| #2 (permalink) Wed May 26, 2010 7:00 am What does 'on your marks' mean?
|In Britain, we often say 'On your marks, get set, go' at the start of a race. I presume this is an equivalent statement to that:
Be prepared/On your marks: take up the appropriate place on the starting line.
Get ready/get set: Tense your muscles into the appropriate stance to begin.
The usage of the phrase here is idiomatic.
More literal usage examples:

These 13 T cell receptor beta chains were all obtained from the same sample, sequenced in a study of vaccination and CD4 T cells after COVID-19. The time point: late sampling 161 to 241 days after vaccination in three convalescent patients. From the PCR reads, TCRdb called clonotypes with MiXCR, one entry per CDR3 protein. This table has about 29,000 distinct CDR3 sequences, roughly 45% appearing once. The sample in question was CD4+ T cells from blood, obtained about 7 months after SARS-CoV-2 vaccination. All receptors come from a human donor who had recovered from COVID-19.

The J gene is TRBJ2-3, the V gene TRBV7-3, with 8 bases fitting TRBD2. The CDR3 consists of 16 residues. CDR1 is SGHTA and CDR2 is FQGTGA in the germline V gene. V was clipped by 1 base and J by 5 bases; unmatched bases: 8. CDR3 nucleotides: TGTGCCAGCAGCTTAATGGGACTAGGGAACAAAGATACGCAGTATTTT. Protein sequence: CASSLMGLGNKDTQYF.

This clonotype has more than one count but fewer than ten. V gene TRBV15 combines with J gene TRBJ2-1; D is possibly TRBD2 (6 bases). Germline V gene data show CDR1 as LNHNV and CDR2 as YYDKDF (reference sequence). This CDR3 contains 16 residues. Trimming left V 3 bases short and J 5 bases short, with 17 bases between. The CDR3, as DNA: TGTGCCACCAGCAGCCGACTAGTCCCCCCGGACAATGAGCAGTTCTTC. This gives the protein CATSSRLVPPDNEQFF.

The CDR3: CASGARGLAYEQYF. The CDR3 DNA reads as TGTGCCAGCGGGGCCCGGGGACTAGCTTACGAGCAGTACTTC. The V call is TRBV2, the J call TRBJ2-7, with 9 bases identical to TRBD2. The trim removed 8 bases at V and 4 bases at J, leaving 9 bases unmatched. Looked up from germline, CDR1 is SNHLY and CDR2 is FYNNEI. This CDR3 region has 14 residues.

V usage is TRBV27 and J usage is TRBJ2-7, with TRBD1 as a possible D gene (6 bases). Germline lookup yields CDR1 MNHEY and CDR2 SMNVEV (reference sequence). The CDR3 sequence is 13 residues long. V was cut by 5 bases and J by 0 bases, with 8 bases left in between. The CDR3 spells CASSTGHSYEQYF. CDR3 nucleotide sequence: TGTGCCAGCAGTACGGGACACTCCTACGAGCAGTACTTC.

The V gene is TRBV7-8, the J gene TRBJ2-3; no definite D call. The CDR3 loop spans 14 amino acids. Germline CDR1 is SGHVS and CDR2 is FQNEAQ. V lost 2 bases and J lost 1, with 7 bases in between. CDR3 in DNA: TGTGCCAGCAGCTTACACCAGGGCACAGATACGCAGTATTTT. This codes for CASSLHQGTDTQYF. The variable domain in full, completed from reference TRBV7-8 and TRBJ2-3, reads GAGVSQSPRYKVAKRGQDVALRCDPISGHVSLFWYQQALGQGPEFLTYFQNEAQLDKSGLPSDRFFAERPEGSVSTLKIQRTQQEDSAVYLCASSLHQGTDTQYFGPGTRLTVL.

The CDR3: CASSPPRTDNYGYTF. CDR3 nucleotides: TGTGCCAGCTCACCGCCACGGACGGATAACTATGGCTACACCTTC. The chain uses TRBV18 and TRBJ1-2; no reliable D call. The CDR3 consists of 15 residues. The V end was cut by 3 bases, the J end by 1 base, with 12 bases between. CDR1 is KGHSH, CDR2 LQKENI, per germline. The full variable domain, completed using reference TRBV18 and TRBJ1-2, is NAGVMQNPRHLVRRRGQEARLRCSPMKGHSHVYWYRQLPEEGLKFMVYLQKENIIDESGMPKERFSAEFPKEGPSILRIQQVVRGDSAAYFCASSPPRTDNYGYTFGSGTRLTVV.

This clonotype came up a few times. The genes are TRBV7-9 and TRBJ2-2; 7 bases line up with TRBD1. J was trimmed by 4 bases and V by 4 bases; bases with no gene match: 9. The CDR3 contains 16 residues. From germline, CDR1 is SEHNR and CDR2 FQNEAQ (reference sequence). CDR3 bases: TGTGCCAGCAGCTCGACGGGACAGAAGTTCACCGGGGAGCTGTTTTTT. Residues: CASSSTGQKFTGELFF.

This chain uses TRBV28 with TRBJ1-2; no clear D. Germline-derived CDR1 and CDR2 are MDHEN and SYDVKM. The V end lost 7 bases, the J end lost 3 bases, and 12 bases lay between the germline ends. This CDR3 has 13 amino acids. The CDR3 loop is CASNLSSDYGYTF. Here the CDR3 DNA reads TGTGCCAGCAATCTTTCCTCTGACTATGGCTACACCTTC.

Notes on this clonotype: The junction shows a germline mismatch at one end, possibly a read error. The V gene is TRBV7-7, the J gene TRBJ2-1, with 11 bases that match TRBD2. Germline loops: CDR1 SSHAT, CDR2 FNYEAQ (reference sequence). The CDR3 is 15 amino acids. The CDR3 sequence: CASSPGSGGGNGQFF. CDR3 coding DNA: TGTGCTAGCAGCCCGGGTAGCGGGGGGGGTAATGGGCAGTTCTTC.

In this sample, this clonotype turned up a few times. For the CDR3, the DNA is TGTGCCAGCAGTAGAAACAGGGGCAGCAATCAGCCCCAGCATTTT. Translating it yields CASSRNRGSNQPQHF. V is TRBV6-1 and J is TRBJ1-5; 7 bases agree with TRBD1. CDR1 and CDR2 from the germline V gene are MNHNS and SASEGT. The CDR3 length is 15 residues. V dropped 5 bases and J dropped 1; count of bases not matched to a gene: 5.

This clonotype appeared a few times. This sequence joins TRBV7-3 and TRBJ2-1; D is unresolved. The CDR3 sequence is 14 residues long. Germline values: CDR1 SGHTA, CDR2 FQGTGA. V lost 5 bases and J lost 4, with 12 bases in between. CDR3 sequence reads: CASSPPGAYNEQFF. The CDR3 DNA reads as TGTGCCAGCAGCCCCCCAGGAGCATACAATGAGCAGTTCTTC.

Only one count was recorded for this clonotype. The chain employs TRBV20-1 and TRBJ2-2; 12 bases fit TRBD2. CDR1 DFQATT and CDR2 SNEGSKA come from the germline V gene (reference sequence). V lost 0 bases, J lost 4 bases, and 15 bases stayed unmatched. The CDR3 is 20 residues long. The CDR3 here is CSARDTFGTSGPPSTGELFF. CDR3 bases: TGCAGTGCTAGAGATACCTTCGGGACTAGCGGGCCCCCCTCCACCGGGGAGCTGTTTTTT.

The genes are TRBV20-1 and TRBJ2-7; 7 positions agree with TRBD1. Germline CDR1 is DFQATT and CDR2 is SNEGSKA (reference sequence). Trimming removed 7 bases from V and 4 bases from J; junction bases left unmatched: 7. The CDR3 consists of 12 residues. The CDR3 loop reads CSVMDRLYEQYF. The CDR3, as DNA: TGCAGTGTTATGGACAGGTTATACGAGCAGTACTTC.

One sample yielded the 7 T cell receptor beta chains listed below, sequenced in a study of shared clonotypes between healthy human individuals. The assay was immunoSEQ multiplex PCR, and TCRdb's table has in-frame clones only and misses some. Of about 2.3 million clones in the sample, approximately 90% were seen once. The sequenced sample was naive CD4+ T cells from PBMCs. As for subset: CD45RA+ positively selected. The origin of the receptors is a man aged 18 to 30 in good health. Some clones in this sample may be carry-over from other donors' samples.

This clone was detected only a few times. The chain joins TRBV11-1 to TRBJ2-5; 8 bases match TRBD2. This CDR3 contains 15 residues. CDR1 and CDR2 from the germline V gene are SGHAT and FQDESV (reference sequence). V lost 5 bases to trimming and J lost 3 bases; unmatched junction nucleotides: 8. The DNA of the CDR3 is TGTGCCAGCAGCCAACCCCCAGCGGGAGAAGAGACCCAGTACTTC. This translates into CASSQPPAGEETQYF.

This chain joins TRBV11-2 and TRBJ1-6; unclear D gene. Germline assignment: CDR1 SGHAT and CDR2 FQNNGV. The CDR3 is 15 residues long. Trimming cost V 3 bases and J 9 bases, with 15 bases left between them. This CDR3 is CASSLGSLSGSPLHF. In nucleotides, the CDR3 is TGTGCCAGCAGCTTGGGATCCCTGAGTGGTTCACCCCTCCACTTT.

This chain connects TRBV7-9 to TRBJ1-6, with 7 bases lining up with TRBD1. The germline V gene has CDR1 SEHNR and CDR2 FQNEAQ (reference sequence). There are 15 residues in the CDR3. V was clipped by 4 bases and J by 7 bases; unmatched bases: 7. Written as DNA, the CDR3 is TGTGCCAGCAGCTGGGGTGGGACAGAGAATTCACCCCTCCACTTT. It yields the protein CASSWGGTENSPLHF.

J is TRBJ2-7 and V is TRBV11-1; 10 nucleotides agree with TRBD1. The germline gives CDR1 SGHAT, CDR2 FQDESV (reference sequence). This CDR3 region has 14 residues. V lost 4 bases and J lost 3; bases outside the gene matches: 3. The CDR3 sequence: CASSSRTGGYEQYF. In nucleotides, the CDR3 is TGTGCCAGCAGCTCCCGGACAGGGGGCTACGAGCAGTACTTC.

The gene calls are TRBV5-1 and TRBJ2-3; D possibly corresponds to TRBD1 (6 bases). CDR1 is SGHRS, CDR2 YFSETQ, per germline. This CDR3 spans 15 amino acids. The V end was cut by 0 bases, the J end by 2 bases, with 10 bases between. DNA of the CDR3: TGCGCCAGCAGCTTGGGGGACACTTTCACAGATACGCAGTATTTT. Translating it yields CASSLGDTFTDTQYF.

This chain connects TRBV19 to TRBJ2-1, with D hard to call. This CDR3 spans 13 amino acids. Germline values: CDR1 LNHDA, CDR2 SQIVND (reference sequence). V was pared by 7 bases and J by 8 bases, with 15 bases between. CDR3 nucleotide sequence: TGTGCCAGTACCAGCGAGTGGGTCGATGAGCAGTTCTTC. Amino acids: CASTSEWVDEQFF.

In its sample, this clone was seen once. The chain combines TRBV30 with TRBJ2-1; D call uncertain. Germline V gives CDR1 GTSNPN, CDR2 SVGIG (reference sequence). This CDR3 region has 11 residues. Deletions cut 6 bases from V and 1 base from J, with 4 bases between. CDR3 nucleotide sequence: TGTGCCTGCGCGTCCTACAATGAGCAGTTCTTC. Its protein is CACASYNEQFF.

"She was asked if she would be prepared to read in church."
"In order to be prepared for the climb, the mountaineer trained on smaller slopes."
"Be Prepared" is the Boy Scout Motto. When Baden-Powell was asked, "Be prepared for what?" He said "Why, for any old thing."
"Inside every old person is a young person wondering what happened."
Joined: 08 Apr 2010
Location: UK, born and bred